Two recent opinions from Virginia and Illinois, both addressing duty to defend claims arising from manufacturing emissions, reached different results. The Virginia Supreme Court, in what is purportedly the first state Supreme Court case to address an insurer’s duty to defend claims arising from global warming, ruled there was no duty to defend in AES Corp. v. Steadfast Ins. Co., 2011 WL 4139736 (September 16, 2011). In Illinois, an intermediate appellate court found a duty to defend in Erie Ins. Exchange v. Imperial Marble Corp., 2011 WL4375335 (Ill. App. 3rd Dist. Sept. 15, 2011).

AES Corp. v. Steadfast Ins. Co.

In February 2008, Kivalina, a native community on an Alaskan barrier island, sued AES, a Virginia-based company, and other defendants in the U.S. District Court for the Northern District of California for damage to the village allegedly caused by global warming through emission of greenhouse gases. AES tendered the claim to Steadfast which defended the action but filed a declaratory judgment action. The insurer asserted there was no coverage as the complaint did not allege “property damage” caused by an “occurrence,” injury occurred prior to Steadfast’s coverage, and the pollution exclusion barred coverage. The trial court granted summary judgment for Steadfast, finding the complaint did not allege an “occurrence.”

On appeal, the Virginia Supreme Court affirmed. Under Virginia law, “occurrence” refers to “an incident that was unexpected from the viewpoint of the insured.” 2011 4139736 at *4. The court especially noted that an injury caused by an act intentionally performed by the insured could be covered as an occurrence if “the alleged injury results from an unforeseen cause that is out of the ordinary expectations of a reasonable person.” The court then stated that the dispositive issue in determining whether an accidental injury occurred is whether the resulting harm is alleged to have been a reasonably anticipated consequence of the insured’s intentional act. Id. Even though the underlying complaint alleged negligence, the court found that allegations of negligence are not synonymous with allegations of an accident and do not support a claim of an accident where the “gravamen” of Kivalina’s nuisance claim is that the damages sustained were the natural and probable consequences of AES’s intentional emissions. Id at *5. The court held that Kivalina did not allege its property damage was the result of a fortuitous event and there was no duty to defend or indemnify under the CGL policies. Id at *6.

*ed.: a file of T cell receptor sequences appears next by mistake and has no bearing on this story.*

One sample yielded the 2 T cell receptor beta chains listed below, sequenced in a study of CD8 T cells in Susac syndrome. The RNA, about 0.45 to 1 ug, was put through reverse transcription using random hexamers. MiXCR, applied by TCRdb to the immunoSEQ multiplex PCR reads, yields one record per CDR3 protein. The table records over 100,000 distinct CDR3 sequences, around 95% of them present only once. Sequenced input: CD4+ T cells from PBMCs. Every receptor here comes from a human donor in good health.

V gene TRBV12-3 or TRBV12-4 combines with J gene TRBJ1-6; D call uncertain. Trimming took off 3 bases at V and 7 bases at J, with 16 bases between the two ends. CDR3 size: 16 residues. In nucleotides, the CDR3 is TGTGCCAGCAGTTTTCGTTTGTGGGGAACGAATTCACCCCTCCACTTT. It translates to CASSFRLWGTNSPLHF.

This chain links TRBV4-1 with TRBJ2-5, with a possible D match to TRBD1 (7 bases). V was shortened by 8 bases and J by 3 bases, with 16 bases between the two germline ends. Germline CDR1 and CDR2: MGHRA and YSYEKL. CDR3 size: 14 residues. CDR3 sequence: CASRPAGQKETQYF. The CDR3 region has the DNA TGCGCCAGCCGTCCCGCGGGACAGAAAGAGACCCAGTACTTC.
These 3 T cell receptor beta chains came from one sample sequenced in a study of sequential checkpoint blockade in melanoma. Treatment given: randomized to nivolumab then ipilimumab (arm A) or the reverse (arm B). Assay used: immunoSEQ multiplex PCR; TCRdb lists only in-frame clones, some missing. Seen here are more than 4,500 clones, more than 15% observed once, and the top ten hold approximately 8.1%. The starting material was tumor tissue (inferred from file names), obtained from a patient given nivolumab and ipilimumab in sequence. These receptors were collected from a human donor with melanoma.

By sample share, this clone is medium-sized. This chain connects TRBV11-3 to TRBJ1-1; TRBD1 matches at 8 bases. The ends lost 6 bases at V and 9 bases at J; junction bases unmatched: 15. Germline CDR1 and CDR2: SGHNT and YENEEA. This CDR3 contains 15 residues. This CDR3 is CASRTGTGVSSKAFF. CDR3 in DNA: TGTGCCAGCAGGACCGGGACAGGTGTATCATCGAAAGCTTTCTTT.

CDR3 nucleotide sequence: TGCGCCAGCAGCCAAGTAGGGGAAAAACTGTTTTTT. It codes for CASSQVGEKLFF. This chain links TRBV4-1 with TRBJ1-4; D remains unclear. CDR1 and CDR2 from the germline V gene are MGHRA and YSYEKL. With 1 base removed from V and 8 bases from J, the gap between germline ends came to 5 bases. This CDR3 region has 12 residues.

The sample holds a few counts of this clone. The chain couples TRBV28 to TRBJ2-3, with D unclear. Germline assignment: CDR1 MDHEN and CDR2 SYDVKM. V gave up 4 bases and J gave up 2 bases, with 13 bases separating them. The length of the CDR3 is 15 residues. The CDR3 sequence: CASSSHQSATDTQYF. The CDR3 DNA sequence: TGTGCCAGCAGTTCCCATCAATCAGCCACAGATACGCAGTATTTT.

Erie Ins. Exchange v. Imperial Marble Corp.

In August 2007, a class action was filed against Imperial Marble by residents living within one mile of its plant in Somonauk, Illinois, alleging Imperial’s countertop and vanity manufacturing process created odorous emissions. Imperial operated under a permit issued by the Illinois EPA. Erie denied coverage and filed a declaratory action asserting it owed no coverage based on the injury being “expected or intended” and the application of the pollution exclusion. The trial court granted summary judgment for Erie finding the emissions constituted “traditional environmental pollution” precluded by the pollution exclusion.

On appeal, the appellate court reversed. It found the underlying complaint alleged an “occurrence” and that while the emissions were intentional, the alleged resulting damage was not expected or intended. 2011 WL4375335 at *5. Because Imperial operated pursuant to an emissions permit, the court said Imperial cannot be considered to have expected or intended injury to the plaintiffs. The court also examined Erie’s pollution exclusion and found that this exclusion was “arguably ambiguous” as to whether emission of hazardous materials at levels permitted by an IEPA permit “constitute[d] traditional pollution excluded by the policy.” Id. at *6. The court held that ambiguities are to be resolved in favor of the insured, and found that Erie owed a duty to defend. The court did not address the duty to indemnify.


AES and Imperial Marble reach potentially conflicting results in addressing claims arising out of manufacturing emissions. AES determines there was no “occurrence” and does not address the application of the pollution exclusion. Imperial Marble finds a duty to defend by holding that there was an occurrence and the pollution exclusion was “arguably ambiguous.” For both insurers and insureds, these two cases spotlight some of the arguments and possible outcomes that can emerge in a coverage dispute, depending on what state’s law applies, what standards a state uses to decide if there is an “occurrence,” how “expected or intended” is assessed by a given state, and the facts of a particular claim and the particular policy language at issue. While AES and Imperial Marble leave certain issues “up in the air,” it is clear that emissions or climate change litigation and related coverage disputes will continue for some time.